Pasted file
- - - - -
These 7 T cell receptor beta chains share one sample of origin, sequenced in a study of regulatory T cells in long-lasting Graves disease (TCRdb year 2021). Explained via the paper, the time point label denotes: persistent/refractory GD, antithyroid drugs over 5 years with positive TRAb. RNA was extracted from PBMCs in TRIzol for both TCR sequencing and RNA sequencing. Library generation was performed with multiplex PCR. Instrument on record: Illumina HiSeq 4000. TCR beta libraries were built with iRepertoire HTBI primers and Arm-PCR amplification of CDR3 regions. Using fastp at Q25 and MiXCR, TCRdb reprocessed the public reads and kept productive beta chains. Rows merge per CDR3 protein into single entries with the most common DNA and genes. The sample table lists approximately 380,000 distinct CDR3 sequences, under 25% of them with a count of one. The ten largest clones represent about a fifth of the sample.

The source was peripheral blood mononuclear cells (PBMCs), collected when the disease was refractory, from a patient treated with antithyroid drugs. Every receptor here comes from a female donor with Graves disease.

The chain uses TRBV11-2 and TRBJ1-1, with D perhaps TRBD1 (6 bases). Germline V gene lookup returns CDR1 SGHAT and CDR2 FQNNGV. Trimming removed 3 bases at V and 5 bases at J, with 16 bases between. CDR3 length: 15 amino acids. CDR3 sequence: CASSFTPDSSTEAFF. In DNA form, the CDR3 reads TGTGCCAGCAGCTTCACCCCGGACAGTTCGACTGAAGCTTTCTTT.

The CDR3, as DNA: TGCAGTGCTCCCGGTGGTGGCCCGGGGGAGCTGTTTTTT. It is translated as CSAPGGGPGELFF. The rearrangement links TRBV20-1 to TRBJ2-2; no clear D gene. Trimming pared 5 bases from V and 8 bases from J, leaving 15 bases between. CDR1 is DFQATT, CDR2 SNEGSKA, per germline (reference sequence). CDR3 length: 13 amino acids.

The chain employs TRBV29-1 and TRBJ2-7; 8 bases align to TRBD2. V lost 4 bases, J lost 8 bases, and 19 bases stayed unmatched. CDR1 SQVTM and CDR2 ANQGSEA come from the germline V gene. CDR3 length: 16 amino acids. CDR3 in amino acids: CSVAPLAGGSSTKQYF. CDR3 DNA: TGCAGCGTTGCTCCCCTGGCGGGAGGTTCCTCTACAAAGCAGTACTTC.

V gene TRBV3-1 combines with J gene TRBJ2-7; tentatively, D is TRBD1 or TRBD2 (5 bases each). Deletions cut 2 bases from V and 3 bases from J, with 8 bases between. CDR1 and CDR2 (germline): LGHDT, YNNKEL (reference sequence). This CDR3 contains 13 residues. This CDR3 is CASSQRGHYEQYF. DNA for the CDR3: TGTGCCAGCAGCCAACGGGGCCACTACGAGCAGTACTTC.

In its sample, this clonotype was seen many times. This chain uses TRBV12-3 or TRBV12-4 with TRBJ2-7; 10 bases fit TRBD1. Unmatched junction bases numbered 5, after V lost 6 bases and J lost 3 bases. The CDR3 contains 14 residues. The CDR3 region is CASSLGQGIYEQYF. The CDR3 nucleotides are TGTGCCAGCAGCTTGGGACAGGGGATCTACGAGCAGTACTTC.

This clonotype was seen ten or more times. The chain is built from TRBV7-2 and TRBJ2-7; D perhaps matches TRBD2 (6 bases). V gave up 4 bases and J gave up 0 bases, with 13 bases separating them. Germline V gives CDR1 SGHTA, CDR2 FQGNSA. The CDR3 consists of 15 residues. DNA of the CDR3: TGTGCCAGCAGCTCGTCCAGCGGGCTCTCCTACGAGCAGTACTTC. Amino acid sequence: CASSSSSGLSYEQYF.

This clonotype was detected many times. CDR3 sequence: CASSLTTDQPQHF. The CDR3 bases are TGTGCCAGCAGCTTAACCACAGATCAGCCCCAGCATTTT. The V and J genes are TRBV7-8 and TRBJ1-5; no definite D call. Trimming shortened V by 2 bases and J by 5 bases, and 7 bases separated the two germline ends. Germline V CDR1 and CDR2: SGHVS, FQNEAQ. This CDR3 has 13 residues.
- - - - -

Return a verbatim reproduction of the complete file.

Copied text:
These 7 T cell receptor beta chains share one sample of origin, sequenced in a study of regulatory T cells in long-lasting Graves disease (TCRdb year 2021). Explained via the paper, the time point label denotes: persistent/refractory GD, antithyroid drugs over 5 years with positive TRAb. RNA was extracted from PBMCs in TRIzol for both TCR sequencing and RNA sequencing. Library generation was performed with multiplex PCR. Instrument on record: Illumina HiSeq 4000. TCR beta libraries were built with iRepertoire HTBI primers and Arm-PCR amplification of CDR3 regions. Using fastp at Q25 and MiXCR, TCRdb reprocessed the public reads and kept productive beta chains. Rows merge per CDR3 protein into single entries with the most common DNA and genes. The sample table lists approximately 380,000 distinct CDR3 sequences, under 25% of them with a count of one. The ten largest clones represent about a fifth of the sample.

The source was peripheral blood mononuclear cells (PBMCs), collected when the disease was refractory, from a patient treated with antithyroid drugs. Every receptor here comes from a female donor with Graves disease.

The chain uses TRBV11-2 and TRBJ1-1, with D perhaps TRBD1 (6 bases). Germline V gene lookup returns CDR1 SGHAT and CDR2 FQNNGV. Trimming removed 3 bases at V and 5 bases at J, with 16 bases between. CDR3 length: 15 amino acids. CDR3 sequence: CASSFTPDSSTEAFF. In DNA form, the CDR3 reads TGTGCCAGCAGCTTCACCCCGGACAGTTCGACTGAAGCTTTCTTT.

The CDR3, as DNA: TGCAGTGCTCCCGGTGGTGGCCCGGGGGAGCTGTTTTTT. It is translated as CSAPGGGPGELFF. The rearrangement links TRBV20-1 to TRBJ2-2; no clear D gene. Trimming pared 5 bases from V and 8 bases from J, leaving 15 bases between. CDR1 is DFQATT, CDR2 SNEGSKA, per germline (reference sequence). CDR3 length: 13 amino acids.

The chain employs TRBV29-1 and TRBJ2-7; 8 bases align to TRBD2. V lost 4 bases, J lost 8 bases, and 19 bases stayed unmatched. CDR1 SQVTM and CDR2 ANQGSEA come from the germline V gene. CDR3 length: 16 amino acids. CDR3 in amino acids: CSVAPLAGGSSTKQYF. CDR3 DNA: TGCAGCGTTGCTCCCCTGGCGGGAGGTTCCTCTACAAAGCAGTACTTC.

V gene TRBV3-1 combines with J gene TRBJ2-7; tentatively, D is TRBD1 or TRBD2 (5 bases each). Deletions cut 2 bases from V and 3 bases from J, with 8 bases between. CDR1 and CDR2 (germline): LGHDT, YNNKEL (reference sequence). This CDR3 contains 13 residues. This CDR3 is CASSQRGHYEQYF. DNA for the CDR3: TGTGCCAGCAGCCAACGGGGCCACTACGAGCAGTACTTC.

In its sample, this clonotype was seen many times. This chain uses TRBV12-3 or TRBV12-4 with TRBJ2-7; 10 bases fit TRBD1. Unmatched junction bases numbered 5, after V lost 6 bases and J lost 3 bases. The CDR3 contains 14 residues. The CDR3 region is CASSLGQGIYEQYF. The CDR3 nucleotides are TGTGCCAGCAGCTTGGGACAGGGGATCTACGAGCAGTACTTC.

This clonotype was seen ten or more times. The chain is built from TRBV7-2 and TRBJ2-7; D perhaps matches TRBD2 (6 bases). V gave up 4 bases and J gave up 0 bases, with 13 bases separating them. Germline V gives CDR1 SGHTA, CDR2 FQGNSA. The CDR3 consists of 15 residues. DNA of the CDR3: TGTGCCAGCAGCTCGTCCAGCGGGCTCTCCTACGAGCAGTACTTC. Amino acid sequence: CASSSSSGLSYEQYF.

This clonotype was detected many times. CDR3 sequence: CASSLTTDQPQHF. The CDR3 bases are TGTGCCAGCAGCTTAACCACAGATCAGCCCCAGCATTTT. The V and J genes are TRBV7-8 and TRBJ1-5; no definite D call. Trimming shortened V by 2 bases and J by 5 bases, and 7 bases separated the two germline ends. Germline V CDR1 and CDR2: SGHVS, FQNEAQ. This CDR3 has 13 residues.